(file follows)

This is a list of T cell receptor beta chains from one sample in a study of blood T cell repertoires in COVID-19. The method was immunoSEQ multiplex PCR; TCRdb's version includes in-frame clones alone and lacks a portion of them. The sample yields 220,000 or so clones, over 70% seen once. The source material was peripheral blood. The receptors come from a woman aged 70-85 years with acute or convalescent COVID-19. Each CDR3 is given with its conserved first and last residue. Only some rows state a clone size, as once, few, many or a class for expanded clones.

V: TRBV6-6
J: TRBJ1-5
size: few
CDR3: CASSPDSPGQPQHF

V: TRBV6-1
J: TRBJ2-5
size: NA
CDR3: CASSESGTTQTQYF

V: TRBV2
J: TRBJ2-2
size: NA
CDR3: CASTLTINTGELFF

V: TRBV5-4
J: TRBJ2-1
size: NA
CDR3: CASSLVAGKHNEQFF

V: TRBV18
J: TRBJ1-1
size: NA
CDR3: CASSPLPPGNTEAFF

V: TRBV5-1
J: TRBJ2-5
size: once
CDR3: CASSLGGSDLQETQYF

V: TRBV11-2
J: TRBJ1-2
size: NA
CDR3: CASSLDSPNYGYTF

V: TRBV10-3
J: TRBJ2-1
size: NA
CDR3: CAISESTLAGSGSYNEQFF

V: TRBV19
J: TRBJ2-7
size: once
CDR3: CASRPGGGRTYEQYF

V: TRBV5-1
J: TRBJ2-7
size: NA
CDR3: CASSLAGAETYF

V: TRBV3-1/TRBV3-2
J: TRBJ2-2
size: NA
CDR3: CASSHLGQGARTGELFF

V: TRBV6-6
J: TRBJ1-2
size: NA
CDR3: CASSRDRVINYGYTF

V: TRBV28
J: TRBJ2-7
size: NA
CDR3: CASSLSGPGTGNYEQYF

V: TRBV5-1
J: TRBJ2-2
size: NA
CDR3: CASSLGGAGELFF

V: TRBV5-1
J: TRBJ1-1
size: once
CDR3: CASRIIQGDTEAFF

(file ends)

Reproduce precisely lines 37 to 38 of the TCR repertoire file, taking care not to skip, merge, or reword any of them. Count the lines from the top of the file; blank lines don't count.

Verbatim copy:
CDR3: CASRPGGGRTYEQYF

V: TRBV5-1